‘I felt the need to be a part of something,’ one participant says


By Deacon Tom Picciano 


Each Wednesday evening a group of perhaps a dozen or more people gather to say the rosary. It’s been going on since March 2020, when the pandemic shut down churches. Deacon Tim McNerney had the idea with parishioners from St. John the Evangelist, Bainbridge, and St. Agnes, Afton, both in Chenango County. 

What makes it unusual is the continued use of a virtual setting. That doesn’t show any sign of changing soon. In fact, that is what has drawn some of the regular participants to the screen each week. And word has spread. Participants regularly join the prayer from places like Long Island and Broome and Otsego counties. They’re from several dioceses. While most are women, there are some men too.

Before the rosary starts, each person who joins is asked in turn to list a prayer petition for the day.  

“I really think it’s great to go around and pick a person mentioned who you are praying for. I think that’s so valuable to have a focus like that,” said Diana Torta of St. John’s.

Torta was invited to join by Nicki Andrews of St. Agnes. 

“I had been really sick last year and she was a really good friend and she thought that I would enjoy it which I have,” Torta said. 

“My middle name is Mary, so  I have a special affection for it,” she said of the rosary. “This just fits in with everything.” 

‘The sense of community’

Andrews, a parish trustee at St. Agnes, is one of the biggest promoters of the weekly rosary, keeping tabs on the regular and semi-regular attendees. She also uses technical skills to bring the text onto the screen for people to follow. And she appears each week with a virtually-generated background that varies from stained-glass windows to nature scenes. 

“The sense of community that we have together is just phenomenal,” Andrews said. 

 “I think it is very, very important for us to remember that where two or three are gathered together in my name there I am in the midst of them,” she said. “That is why we need to continue and to invite people.” 

“It was just something that I needed to do,” said Joan DiChiara of St. John’s. Known as “Joanie” by the group, she said the weekly online rosary has spurred her to say the prayers each night now.

“My mother would be very proud of me because she was very religious,” DiChiara said. “She left me her faith and this has really helped me because it’s made me even do more.” 

Each participant is asked to share what they’d like to pray for before the rosary starts. For DiChiara, it’s become important to remember people to pray for throughout the week. 

 “I have a list,” she said. “Somebody that needs prayers—I write down and I put it on my list.” 

DiChiara invited her niece to join the group. Doreen MacMorris comes to the online session by telephone, so she can’t see all the people present while saying the rosary. 

“During COVID last year, I felt the need to be a part of something,” MacMorris said. “This was really nice to connect with some new people in my life.”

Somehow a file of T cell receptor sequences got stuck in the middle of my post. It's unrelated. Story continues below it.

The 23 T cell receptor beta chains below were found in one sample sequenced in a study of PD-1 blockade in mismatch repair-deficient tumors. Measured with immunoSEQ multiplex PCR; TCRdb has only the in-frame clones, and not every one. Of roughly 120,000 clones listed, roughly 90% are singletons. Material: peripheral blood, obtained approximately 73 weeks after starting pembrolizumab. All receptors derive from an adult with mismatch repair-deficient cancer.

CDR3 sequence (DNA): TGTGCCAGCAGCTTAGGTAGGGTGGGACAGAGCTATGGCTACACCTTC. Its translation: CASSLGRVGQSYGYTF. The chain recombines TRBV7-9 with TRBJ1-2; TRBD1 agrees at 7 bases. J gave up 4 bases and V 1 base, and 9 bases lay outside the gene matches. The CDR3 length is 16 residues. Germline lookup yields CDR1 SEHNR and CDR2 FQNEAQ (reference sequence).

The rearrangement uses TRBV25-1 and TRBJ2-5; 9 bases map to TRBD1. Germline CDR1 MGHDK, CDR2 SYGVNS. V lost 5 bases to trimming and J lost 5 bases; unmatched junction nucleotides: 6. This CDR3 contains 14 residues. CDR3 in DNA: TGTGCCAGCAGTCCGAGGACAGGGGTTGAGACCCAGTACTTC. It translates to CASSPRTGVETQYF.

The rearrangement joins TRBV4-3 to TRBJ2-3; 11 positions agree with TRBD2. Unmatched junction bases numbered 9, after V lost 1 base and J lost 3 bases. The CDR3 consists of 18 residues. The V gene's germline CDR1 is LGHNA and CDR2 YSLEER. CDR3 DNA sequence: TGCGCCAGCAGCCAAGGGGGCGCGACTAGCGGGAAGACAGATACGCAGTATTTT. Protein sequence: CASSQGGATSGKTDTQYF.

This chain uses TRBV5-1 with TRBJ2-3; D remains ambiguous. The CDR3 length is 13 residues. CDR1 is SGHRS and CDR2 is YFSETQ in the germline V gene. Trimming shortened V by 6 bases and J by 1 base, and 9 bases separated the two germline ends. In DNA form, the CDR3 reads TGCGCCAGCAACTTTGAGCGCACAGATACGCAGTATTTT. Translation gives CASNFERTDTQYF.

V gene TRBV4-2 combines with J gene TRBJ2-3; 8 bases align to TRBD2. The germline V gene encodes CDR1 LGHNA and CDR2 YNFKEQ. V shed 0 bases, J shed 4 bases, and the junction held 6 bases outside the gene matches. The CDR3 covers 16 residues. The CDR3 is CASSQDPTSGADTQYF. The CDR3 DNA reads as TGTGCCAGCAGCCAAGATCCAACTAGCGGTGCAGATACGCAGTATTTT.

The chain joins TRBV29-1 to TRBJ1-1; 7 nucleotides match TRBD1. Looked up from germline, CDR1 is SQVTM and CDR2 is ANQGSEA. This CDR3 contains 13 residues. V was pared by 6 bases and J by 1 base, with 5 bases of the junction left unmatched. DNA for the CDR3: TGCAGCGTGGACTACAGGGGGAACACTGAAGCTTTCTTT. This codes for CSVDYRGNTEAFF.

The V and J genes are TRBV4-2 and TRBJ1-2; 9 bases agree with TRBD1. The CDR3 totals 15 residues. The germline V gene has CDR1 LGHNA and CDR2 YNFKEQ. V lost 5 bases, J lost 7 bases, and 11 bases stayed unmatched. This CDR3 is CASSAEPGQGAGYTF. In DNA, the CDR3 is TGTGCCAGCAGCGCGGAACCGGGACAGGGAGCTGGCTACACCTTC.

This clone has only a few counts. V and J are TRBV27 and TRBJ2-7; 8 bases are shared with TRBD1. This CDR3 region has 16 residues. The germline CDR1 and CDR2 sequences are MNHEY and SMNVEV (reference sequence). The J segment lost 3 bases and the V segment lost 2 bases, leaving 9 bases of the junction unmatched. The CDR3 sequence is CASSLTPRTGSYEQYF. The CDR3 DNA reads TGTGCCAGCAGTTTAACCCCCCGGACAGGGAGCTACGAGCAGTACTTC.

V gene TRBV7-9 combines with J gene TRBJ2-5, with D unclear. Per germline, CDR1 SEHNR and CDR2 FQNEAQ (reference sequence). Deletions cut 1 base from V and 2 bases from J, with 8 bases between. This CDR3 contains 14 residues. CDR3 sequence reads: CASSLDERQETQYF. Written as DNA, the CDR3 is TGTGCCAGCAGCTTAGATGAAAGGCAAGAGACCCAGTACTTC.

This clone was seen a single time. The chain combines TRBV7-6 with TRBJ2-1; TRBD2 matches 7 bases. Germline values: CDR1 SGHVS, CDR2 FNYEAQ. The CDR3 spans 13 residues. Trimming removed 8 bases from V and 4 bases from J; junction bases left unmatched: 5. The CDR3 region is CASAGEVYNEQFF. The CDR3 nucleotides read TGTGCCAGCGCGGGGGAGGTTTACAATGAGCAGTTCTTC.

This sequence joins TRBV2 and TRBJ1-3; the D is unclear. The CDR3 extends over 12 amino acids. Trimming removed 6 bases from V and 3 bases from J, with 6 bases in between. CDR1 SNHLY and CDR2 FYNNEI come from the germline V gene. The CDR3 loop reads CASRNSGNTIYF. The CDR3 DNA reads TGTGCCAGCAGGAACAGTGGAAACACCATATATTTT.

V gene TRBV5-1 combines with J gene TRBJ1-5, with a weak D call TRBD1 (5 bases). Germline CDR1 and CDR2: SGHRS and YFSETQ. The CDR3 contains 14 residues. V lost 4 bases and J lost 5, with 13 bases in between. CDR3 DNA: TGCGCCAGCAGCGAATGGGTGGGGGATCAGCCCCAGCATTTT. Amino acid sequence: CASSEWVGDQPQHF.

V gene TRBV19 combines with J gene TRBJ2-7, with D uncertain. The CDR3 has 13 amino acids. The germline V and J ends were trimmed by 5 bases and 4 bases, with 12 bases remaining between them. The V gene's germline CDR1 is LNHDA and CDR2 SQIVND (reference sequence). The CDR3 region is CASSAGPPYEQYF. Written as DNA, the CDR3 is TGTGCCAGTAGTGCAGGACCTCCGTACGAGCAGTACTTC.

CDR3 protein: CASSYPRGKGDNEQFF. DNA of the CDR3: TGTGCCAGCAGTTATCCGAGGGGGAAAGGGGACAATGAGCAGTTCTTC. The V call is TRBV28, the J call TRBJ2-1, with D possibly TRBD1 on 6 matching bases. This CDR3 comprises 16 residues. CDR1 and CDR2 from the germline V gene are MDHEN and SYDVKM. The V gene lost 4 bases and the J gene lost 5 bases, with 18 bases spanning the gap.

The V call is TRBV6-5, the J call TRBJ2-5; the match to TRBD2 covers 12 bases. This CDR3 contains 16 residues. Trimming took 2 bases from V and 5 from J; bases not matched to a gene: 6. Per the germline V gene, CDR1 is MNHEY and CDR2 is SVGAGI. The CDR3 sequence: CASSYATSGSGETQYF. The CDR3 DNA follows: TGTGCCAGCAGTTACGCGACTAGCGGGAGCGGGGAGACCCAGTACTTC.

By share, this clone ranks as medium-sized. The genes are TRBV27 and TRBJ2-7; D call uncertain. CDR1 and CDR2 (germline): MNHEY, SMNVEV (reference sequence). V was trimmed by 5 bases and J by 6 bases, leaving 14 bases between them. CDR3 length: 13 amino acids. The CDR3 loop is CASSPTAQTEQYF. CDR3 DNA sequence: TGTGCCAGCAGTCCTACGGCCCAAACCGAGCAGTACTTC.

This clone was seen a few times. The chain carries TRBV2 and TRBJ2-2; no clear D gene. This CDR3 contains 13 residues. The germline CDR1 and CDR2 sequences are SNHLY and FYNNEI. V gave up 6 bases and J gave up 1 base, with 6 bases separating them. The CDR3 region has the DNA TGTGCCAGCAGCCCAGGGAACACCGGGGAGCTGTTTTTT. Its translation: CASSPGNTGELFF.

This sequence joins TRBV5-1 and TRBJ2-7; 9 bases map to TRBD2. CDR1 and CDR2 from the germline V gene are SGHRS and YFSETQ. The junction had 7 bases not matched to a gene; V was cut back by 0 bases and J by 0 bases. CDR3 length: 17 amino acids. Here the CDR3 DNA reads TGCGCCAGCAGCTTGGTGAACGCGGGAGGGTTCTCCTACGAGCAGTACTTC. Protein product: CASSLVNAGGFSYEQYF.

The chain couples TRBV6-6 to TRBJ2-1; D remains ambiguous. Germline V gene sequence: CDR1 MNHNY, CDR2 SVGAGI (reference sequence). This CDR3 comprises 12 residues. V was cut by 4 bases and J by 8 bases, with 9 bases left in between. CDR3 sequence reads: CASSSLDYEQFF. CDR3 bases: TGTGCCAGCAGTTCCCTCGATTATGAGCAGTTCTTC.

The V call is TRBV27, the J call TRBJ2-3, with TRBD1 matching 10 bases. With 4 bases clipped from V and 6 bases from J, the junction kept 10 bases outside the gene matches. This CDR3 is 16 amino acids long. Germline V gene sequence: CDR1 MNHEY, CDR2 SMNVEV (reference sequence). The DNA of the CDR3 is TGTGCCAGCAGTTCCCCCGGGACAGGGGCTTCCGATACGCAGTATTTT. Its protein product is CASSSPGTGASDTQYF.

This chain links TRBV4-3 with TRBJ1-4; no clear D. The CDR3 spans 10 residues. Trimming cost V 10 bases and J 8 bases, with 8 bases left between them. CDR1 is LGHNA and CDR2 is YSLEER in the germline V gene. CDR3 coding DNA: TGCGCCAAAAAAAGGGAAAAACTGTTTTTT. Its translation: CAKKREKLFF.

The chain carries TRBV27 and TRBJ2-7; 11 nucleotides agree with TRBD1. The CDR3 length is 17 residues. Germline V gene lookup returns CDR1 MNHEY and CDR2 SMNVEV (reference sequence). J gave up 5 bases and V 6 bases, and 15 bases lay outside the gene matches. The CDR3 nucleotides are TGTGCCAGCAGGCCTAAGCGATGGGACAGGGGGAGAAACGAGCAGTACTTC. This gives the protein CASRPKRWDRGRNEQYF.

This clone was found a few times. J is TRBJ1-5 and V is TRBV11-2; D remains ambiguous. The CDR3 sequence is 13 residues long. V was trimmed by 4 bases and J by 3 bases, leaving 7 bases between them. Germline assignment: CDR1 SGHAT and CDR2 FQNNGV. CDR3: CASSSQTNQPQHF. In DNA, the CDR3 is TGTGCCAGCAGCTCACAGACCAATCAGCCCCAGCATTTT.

Warmed on Long Island 

MacMorris is a member of the Church of the Assumption of the Blessed Virgin Mary in Centereach, Long Island, in the Diocese of Rockville Centre. 

“It’s a good feeling in my heart. I look forward to it every Wednesday and to hear everybody’s voices,” she said. “I recognize everybody now, even though I don›t see you.” 

The participants take turns leading portions of the rosary. Jean Davis of St. John’s many times leads off with the first decade. 

“Even now I do say the rosary every day. I have for a long time but there›s something very special about saying it with this group,” Davis said. 

“I really look forward to doing it every Wednesday night and if I have a chance to do something else, I won›t do it because I don›t want to miss doing this with everybody,” she said. 

“I really believe God is in the midst of us and he›s really smiling because we›re just so devout and so regular about praying for everything that everybody needs,” Davis added. 

The St. John’s/St. Agnes–sponsored online rosary has been going for more than a year and a half with only a couple of nights off. 

“What led me to it … was an announcement in the church bulletin,” said Val Maruszewski of Sacred Heart Church in Sidney, in the nearby Diocese of Albany. 

“I thought it was a good idea, especially because we couldn’t get to our churches on lockdown. So I’ve been doing this ever since the beginning I guess.” 

Another member of the group, not interviewed for this article, seems to be first online each week. She has been a faithful attendee from Long Island. Many months ago, she came down with COVID-19. She took part in the rosary through that, linking up from a hospital bed. 

Pray and pray again

Greg Hrostowski is a deacon candidate from St. Vincent de Paul Blessed Sacrament in Vestal. He has belonged to many in-person rosary groups over the years, all of which no longer meet. He is glad to be part of the online rosary.

Hrostowski cited the “opportunity to be with a group and meet new people and hear prayer requests from all over,” and he said it is “wonderful to be able to pray and then as it comes to mind during the week to pray again for those petitions.”  

“It’s a great group. I’m glad I started and continue to participate,” he added. 

The St. John’s/St. Agnes online rosary will continue for the foreseeable future. For Doreen MacMorris, who attends almost each week from several hundred miles away, that’s a blessing. 

“It’s a good feeling and renews you for the week and it’s renewed my faith also which is a very wonderful thing,” she said.

Deacon Tom Picciano is Deacon Administrator at St. Agnes in Afton/St. John’s in Bainbridge and Pastoral Care Associate at St. Vincent de Paul Blessed Sacrament Church in Vestal.

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